Kate the Duchess of Cambridge and Prince William leave the Stephen Lawrence Centre following a tour of the facility March 27. It was Kate’s last public appearance before she gives birth. The couple are expecting their second child in April. (AP Photo/Tim Ireland)

Now that Catherine, the duchess of Cambridge has gone into hiding until she pops out the Royal Spare, there’s not much to see if you’re a consummate royal-watcher until someone emerges with news of a birth.

So much for further glimpses of royal pregnancy waddling.

However, the lull provides a perfect time for digesting fictive imaginings about the lives of the duchess, her princely husband, and their less reserved younger siblings.

No, no, not schlocky, bawdy world of “The Royals” on E!, which really does require a suspension of disbelief few can muster. Rather, there’s reading material that may suffice. Enter “The Royal We,” a new novel by Heather Cocks and Jessica Morgan, aka the Fug Girls, the witty fashion and celebrity bloggesses behind Go Fug Yourself.

“The Royal We,” their first foray into adult fiction, imagines the courtship of a couple suspiciously similar to the current duke and duchess of Cambridge. It hits a comfortable midpoint between the historical fiction of Rosalind Miles and E!’s scripted series that could just as easily be called “What if ‘Gossip Girl’ Was English?”

The idea for a tale loosely based on the courtship of William and Kate originated when Morgan and Cocks were talking to a friend at a party about how strange and isolated Kate’s life must be as a member of the royal family. Before college at St. Andrews, where she met Will, Kate was simply the daughter of the creators of a mail-order party supply company.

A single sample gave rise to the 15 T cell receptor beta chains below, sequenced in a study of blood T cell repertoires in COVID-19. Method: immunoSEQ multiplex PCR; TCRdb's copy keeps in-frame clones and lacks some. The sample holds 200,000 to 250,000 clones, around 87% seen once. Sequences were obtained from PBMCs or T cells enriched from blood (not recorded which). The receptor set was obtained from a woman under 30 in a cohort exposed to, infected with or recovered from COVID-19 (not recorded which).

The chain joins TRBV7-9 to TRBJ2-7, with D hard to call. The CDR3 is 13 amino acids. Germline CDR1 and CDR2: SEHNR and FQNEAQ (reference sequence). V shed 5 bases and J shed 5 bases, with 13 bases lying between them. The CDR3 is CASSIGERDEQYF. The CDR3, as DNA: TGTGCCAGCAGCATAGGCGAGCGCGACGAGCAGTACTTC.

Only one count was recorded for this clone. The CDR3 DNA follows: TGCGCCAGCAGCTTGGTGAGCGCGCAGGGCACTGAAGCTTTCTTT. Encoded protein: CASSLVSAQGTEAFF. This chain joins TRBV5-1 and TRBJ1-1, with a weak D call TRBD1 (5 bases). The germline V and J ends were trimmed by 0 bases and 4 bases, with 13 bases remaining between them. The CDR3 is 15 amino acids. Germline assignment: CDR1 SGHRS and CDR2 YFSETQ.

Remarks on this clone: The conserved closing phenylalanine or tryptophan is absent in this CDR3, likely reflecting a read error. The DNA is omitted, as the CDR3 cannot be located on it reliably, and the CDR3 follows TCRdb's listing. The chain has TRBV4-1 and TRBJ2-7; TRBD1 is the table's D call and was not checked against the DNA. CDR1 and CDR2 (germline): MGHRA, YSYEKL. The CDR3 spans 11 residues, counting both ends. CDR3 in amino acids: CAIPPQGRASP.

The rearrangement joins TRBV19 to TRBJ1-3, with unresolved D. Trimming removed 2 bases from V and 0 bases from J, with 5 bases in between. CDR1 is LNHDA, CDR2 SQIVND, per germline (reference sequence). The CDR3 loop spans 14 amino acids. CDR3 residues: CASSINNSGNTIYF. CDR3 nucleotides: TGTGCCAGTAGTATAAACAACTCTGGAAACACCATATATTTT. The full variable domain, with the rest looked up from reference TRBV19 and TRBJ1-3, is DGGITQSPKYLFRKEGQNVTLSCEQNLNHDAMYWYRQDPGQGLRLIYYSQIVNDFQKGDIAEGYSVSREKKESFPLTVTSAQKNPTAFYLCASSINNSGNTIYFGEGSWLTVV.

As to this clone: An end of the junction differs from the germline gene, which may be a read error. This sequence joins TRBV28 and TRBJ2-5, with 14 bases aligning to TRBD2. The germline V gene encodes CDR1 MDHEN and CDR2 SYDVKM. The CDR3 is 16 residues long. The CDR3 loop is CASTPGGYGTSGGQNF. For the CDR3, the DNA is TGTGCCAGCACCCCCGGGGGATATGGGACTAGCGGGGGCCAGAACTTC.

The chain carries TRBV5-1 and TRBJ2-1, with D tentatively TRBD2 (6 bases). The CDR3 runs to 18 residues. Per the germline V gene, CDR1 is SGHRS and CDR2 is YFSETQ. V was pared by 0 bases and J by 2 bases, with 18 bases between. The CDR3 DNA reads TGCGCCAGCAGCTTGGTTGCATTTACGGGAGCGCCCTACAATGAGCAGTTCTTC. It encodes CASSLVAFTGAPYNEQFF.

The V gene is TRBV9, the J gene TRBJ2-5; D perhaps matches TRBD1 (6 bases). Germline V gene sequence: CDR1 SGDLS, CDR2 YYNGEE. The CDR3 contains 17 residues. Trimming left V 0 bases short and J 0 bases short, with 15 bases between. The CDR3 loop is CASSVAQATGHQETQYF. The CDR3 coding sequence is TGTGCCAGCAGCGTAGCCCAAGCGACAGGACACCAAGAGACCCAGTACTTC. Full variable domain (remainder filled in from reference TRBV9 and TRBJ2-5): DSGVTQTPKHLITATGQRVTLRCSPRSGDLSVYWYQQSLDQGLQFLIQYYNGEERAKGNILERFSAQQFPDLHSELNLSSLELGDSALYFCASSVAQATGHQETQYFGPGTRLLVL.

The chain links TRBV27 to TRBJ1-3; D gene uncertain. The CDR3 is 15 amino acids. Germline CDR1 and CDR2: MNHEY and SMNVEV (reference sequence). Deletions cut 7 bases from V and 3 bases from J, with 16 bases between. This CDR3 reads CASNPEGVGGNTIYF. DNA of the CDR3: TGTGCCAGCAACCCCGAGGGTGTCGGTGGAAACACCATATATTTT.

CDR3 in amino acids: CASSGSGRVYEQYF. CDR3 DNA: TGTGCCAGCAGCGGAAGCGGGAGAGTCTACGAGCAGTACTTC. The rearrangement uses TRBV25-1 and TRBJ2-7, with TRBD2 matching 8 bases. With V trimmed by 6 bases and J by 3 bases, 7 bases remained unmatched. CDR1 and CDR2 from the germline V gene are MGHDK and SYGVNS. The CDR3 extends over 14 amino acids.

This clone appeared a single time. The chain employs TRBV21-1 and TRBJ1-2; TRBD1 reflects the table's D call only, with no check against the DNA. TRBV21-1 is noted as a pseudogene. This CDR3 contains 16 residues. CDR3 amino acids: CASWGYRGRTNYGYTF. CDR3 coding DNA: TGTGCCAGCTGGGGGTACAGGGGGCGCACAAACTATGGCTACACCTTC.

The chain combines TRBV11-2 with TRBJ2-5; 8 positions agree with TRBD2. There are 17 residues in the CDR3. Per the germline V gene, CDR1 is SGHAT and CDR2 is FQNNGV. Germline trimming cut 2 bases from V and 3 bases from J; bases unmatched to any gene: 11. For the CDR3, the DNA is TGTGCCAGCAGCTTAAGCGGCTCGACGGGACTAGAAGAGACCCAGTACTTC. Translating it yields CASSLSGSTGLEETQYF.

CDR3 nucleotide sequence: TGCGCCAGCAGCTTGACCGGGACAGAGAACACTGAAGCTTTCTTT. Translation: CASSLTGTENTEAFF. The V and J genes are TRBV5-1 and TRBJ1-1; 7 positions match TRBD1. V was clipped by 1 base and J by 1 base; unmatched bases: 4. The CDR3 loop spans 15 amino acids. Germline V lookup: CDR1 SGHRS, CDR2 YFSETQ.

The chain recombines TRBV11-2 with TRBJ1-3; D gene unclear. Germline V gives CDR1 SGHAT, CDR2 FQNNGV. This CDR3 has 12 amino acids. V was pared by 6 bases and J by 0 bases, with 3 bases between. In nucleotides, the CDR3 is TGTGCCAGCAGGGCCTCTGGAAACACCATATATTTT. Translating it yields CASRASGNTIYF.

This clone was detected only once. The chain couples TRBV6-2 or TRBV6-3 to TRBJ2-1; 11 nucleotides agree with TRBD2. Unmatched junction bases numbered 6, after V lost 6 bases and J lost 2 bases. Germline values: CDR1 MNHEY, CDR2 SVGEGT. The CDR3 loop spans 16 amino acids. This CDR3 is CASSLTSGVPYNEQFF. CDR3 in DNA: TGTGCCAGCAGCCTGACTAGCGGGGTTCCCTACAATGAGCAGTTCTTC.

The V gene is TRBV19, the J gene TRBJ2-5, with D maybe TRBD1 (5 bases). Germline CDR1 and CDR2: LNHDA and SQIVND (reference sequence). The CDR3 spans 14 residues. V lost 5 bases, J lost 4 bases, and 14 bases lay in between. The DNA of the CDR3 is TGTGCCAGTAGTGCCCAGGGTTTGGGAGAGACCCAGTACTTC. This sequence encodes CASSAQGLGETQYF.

“I remember when Harry was born and then Fergie came along and that was a huge royal wedding,” Cocks said. “It was just a big spectacle. Whether you live here or you live there, it was really easy to get caught up in that. We were just at that age when Fergie and Andrew got married that it was like, ‘oh, a real, live princess,’ even though I know she’s technically a duchess. But you’re like, ‘this is so dreamy and exciting, and the fact that this actually happens in the world is so cool.'”

Bex Porter narrates her experience as an American exchange student from Cornell who winds up living in an Oxford dorm on the same floor as Nick, the heir to the English throne. The two develop a friendship through their shared love of bad American television and eventually it blossoms into a romantic relationship.

Early on, Bex reveals that the first night she met Nick, she went home with someone else, his best friend, Clive. She had no designs on Nick whatsoever. Bex represents a quintessentially British view of America; she’s the daughter of an entrepreneur who amassed a small fortune by inventing the Coucherator, a refrigerator-couch combo that ensures you don’t even have to walk to the kitchen for your snacks. Worth noting: the very English Onslo and Daisy from “Keeping Up Appearances” would have loved such a thing. Before long, American, tomboyish, laid-back Bex is navigating scandals, both real and perceived, of her own.